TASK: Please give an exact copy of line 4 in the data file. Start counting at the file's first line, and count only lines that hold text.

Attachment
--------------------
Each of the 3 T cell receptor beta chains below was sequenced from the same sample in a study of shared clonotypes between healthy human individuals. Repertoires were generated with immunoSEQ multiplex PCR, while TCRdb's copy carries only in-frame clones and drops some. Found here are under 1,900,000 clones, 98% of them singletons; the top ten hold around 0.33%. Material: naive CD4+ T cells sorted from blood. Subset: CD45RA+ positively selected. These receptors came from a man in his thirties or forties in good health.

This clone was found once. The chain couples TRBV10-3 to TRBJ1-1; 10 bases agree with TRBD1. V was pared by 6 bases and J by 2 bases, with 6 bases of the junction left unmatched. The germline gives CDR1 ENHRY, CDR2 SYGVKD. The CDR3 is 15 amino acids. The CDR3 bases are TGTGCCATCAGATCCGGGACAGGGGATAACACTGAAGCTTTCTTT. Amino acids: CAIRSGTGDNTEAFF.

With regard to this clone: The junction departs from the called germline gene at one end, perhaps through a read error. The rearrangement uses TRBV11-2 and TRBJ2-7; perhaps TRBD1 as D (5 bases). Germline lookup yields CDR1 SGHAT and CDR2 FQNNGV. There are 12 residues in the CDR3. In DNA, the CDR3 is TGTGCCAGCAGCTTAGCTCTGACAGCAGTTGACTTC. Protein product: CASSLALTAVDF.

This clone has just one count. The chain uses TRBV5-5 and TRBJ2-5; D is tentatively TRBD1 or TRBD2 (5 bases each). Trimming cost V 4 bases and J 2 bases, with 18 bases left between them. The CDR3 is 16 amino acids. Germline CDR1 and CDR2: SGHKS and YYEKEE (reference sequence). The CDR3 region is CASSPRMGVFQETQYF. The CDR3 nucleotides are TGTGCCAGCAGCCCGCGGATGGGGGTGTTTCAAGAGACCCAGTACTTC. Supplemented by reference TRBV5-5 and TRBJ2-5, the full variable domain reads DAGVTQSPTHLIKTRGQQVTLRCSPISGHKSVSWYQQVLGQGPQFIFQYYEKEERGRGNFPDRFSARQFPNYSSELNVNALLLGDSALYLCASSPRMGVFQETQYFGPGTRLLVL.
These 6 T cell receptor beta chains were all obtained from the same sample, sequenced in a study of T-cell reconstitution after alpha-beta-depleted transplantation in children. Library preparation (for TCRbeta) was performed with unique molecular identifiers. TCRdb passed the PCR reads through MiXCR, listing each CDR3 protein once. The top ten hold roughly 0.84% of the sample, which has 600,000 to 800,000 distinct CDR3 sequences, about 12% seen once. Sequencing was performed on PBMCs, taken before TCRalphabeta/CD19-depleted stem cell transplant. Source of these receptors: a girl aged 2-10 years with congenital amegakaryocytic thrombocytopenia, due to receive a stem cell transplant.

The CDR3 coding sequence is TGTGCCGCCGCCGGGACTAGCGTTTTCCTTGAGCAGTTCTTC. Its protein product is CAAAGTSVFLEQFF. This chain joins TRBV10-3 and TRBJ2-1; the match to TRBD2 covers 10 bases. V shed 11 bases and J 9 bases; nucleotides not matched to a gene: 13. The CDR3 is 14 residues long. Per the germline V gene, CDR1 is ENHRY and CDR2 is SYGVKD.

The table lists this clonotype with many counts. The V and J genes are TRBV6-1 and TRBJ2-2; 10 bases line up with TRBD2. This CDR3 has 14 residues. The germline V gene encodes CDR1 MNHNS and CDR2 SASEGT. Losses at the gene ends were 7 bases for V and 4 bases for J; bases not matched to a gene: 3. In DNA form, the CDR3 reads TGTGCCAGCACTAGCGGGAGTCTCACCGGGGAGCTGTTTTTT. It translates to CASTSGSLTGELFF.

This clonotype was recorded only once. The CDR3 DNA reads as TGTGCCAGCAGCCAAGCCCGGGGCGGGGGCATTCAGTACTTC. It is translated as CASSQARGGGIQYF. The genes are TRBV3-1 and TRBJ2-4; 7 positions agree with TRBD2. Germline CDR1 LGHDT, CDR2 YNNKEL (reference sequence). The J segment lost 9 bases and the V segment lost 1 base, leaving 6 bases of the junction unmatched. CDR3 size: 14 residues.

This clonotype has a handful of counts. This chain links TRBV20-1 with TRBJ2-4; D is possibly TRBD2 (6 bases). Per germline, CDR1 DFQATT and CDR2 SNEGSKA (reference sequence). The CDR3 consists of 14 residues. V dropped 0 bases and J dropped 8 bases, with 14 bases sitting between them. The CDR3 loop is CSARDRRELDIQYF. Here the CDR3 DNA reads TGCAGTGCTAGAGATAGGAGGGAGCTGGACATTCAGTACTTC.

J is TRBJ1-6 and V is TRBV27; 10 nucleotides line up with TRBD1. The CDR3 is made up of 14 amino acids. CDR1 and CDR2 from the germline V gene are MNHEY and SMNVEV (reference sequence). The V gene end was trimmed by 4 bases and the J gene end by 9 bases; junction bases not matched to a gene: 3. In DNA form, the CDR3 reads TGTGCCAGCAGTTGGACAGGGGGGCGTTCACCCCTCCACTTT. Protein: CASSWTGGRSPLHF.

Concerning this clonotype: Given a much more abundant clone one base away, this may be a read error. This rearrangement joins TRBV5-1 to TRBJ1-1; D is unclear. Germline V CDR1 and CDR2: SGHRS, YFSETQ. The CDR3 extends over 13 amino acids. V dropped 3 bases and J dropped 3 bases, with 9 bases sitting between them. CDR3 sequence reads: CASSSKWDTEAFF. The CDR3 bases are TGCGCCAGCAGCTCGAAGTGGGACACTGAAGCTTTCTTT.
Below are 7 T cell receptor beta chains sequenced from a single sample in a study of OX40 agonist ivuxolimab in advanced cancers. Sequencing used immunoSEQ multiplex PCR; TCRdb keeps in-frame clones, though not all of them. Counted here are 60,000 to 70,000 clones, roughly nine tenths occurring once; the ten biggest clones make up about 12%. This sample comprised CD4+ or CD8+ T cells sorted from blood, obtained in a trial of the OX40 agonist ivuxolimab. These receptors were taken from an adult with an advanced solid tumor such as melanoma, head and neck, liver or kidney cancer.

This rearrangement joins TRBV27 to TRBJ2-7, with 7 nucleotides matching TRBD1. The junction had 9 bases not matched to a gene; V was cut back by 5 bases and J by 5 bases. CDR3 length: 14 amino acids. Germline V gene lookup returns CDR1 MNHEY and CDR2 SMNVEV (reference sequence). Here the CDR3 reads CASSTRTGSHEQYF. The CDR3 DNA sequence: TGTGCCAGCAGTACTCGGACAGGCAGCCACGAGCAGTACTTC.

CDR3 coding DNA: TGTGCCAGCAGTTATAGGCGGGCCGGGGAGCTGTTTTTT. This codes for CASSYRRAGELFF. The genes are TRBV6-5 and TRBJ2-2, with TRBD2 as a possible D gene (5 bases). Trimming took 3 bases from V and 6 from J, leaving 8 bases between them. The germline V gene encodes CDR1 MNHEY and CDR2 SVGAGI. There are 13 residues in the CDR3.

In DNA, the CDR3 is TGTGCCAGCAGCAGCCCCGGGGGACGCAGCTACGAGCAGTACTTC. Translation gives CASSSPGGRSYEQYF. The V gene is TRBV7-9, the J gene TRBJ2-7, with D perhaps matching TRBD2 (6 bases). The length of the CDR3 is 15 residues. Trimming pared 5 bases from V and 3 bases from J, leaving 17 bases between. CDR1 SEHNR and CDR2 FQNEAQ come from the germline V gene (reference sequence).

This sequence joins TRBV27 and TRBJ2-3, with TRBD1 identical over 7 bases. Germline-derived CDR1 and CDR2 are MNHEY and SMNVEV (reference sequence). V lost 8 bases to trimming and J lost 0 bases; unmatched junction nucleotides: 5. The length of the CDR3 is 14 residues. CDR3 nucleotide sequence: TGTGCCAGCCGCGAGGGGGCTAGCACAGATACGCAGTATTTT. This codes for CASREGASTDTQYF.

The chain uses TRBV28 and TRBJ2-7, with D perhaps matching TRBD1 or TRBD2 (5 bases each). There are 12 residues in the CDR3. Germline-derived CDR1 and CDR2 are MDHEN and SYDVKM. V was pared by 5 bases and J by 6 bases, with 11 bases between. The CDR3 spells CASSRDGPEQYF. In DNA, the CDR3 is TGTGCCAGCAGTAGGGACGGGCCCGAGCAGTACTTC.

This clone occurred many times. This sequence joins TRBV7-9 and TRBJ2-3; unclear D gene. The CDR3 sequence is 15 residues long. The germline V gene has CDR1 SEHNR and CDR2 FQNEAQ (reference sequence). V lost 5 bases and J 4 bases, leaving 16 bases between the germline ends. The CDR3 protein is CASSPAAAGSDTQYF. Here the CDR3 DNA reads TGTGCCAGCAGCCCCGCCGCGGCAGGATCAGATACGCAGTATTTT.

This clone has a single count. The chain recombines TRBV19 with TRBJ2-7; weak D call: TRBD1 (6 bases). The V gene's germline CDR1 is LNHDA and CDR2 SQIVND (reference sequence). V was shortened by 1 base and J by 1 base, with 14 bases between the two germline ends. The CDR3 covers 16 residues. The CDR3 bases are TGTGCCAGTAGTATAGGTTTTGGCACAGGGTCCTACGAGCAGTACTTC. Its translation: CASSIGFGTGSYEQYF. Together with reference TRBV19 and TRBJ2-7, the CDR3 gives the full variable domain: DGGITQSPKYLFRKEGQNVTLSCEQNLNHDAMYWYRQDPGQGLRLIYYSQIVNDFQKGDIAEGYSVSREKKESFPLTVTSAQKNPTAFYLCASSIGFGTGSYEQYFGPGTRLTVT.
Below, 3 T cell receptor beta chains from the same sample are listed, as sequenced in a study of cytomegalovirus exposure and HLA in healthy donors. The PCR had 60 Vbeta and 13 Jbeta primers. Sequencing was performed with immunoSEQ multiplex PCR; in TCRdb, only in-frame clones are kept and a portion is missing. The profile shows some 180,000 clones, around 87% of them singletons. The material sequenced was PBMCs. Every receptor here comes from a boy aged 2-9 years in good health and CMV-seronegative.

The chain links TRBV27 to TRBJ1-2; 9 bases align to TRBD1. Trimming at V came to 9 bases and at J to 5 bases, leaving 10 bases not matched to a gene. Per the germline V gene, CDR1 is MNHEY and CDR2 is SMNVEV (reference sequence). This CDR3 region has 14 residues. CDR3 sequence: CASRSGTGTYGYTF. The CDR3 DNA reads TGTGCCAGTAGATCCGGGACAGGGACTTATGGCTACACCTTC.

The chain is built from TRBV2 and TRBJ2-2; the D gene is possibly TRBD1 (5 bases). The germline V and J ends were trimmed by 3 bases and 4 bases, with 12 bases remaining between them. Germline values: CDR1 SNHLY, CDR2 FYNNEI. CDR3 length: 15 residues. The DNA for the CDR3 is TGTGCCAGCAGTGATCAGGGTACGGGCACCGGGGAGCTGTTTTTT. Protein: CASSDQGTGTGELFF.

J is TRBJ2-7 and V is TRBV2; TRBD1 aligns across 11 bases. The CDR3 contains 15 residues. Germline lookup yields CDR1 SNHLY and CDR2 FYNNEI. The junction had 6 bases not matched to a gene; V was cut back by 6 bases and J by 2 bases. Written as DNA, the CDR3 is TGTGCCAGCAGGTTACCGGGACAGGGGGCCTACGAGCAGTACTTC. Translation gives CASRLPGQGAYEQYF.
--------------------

This clone has just one count. The chain uses TRBV5-5 and TRBJ2-5; D is tentatively TRBD1 or TRBD2 (5 bases each). Trimming cost V 4 bases and J 2 bases, with 18 bases left between them. The CDR3 is 16 amino acids. Germline CDR1 and CDR2: SGHKS and YYEKEE (reference sequence). The CDR3 region is CASSPRMGVFQETQYF. The CDR3 nucleotides are TGTGCCAGCAGCCCGCGGATGGGGGTGTTTCAAGAGACCCAGTACTTC. Supplemented by reference TRBV5-5 and TRBJ2-5, the full variable domain reads DAGVTQSPTHLIKTRGQQVTLRCSPISGHKSVSWYQQVLGQGPQFIFQYYEKEERGRGNFPDRFSARQFPNYSSELNVNALLLGDSALYLCASSPRMGVFQETQYFGPGTRLLVL.